< Server: Twisted/2.5.0 ...
< Content-Length: 73
< Accept-Ranges: bytes
< X-Content-Type-Warning: guessed from content
< Location: http://sgillies.net/kw/++rest++knowhere/demo/wehlener-sonnenuhr
< Content-Type: text/plain;charset=utf-8
Connection #0 to host sgillies.net left intact
* Closing connection #0
Location: http://sgillies.net/kw/++rest++knowhere/demo/wehlener-sonnenuhr

(The ability to copy resources is built into HTTP.) If you browse to http://sgillies.net/kw/demo/map (and wait a few seconds for a pile of javascript to download) you'll see this placemark displayed among others as a vector layer in an OpenLayers map of the demo collection. Toward implementing AtomPub, I have a second vector to serve as a buffer for to-be-posted placemarks. Draw a new geometry in the map using the OpenLayers tools and you'll see it in green. Then set a title, summary, text, a placemark name slug, and click "post". If you've picked a slug that collides with an existing placemark name, you'll see an error message. Otherwise, you'll see the location of the newly created placemark.

Still yet to do are placemark edit and deletion as Chris's AtomPub demo already does. I think that getting this right will require a new OpenLayers.Layer.AtomPub, one that behaves much like the existing WFS layer, but interacts with the server using GET/PUT/DELETE/POST. The protocol implementation, such as it is, currently exists in this page template. The only real novelty in it is the use of the HTTP Slug request header to make suggestions for resource names.

function postPlacemark() {
  var feature = buffer.features[0];
  feature.attributes.title = $("pm-title").value;
  feature.attributes.description = $("pm-summary").value;
  feature.attributes["content"] = $("pm-content").value;
  var atom = format.write(feature);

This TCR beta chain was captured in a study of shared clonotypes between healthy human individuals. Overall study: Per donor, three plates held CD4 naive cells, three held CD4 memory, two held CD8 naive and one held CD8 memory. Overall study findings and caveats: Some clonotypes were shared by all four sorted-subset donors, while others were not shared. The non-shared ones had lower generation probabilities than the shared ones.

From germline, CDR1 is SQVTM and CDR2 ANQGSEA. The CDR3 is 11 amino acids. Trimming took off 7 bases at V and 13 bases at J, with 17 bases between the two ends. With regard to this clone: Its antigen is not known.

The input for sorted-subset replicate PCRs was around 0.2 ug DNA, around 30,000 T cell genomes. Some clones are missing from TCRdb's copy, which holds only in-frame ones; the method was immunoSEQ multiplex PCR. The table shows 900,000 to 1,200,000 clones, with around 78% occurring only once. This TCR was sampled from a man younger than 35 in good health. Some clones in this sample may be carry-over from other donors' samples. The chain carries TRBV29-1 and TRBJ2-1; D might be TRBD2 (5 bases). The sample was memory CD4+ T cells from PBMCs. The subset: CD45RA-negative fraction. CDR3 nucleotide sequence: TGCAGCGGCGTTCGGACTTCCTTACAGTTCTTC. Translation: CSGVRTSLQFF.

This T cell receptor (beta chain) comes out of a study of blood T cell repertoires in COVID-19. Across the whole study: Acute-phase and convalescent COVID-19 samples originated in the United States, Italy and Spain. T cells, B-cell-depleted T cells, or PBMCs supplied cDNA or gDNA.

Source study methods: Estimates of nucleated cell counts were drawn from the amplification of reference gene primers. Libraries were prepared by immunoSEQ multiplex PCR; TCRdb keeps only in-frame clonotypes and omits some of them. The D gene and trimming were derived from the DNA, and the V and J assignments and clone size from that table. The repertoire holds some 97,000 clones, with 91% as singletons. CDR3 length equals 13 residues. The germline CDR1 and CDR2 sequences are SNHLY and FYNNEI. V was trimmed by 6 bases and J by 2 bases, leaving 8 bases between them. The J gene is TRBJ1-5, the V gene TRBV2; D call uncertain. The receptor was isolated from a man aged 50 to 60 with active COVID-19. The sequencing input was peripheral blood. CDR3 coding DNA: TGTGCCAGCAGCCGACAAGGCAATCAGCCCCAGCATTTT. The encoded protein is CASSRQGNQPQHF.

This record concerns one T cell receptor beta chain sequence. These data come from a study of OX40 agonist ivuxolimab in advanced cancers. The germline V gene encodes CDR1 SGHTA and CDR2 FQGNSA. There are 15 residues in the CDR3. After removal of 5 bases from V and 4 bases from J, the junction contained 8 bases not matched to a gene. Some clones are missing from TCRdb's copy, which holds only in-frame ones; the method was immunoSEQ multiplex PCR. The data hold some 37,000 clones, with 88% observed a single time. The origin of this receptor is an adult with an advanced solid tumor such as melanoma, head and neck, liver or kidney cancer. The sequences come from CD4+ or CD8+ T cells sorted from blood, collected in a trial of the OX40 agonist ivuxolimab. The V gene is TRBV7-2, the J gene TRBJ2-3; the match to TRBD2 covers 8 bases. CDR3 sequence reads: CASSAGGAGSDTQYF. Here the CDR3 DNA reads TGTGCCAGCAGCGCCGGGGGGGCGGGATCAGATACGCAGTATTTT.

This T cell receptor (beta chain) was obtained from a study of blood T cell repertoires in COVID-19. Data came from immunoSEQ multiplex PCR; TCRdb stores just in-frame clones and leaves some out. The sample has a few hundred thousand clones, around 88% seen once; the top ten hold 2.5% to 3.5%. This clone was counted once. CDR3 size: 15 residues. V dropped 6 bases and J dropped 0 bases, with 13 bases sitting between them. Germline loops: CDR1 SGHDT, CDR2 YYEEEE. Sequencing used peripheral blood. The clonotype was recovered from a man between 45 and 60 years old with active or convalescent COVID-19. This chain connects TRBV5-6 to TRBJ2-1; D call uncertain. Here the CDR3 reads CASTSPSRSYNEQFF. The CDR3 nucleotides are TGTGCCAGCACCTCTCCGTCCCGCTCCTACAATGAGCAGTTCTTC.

var options = {
    method: "post",
    contentType: "application/atom+xml",
    postBody: atom,
    onSuccess: updatePage,
    onFailure: function(xhr) {
      update_status("Failed post (status code "+xhr.status+"). Check your URL.");
    },
  };
  var slug = $("pm-slug").value;
  if (slug.length > 0) {
    options.requestHeaders = ["Slug", slug];
  }
  new OpenLayers.Ajax.Request(collection_URL, options);
}

My server has the final say, and currently just lowercases the slugs and replaces whitespace with a dash.

I submitted the new Atom and GMLSF formats to OpenLayers (#1366) and look forward to working with the developers to get them into an upcoming release.

Comments

Re: Atom and GML Simple for OpenLayers

Author: Yves Moisan

Nice! Eventually being able to delete a vertex while editing (or after) would be useful. I'm a dyslexic typer :-)

Re: Atom and GML Simple for OpenLayers

Author: Tim Schaub

Sounds good Sean. The scattered protocol logic in OpenLayers has been bugging me for a while. I've been tossing around ideas for a protocol class (related to vector CRUD protocols). Before you go following the WFS mess (in OpenLayers) and create an AtomPub layer, please get in touch. I'd like to work on something together that would benefit us all.

Re: Atom and GML Simple for OpenLayers

Author: Brian Flood

hi sean can you keep me in the loop as well? I'd be happy to do whatever I can with the OpenLayers support but I'm also interested in a .net client to AtomPub (for use in a non web editor like ArcMap). It would be nice to syncronize with what you all have done so far. also, of interest is MS's recent decision to make AtomPub the publishing basis for their future ADO.NET Data Services [1]. Their Url schema, while open, is slightly different then what has been discussed for geo-enabled atompub feed (filtering, querying etc). any thoughts? cheers brian [1] AtomPub in Astoria Lots more info in this document: Astoria link

Re: Atom and GML Simple for OpenLayers

Author: Sean

Brian, we're going to take the discussion here: http://trac.openlayers.org/wiki/Proposal/Protocols (initial version by Chris Schmidt). I don't follow Astoria at all, but its convergence with AtomPub seems to be big and good news.

Still Not Getting it

Some guy who either can't give up the straw man argument or still doesn't get it writes:

Just like a biker ends up carrying more or less the same weight -- whether as a bike or as a lock, the GIS system users end up paying, one way or another. They pay the software vendor if they choose a commercial platform, or they pay the implementer (in staff time or consultant fees) to glue together the pieces of the “free” solution.

And who exactly is arguing otherwise? Open source is about freedom, not about cost-free operation. How many times does this have to be said?

Comments

Re: Still Not Getting it

Author: Gary

It's a good argument when you believe that the only thing open source has going for it is that it's free.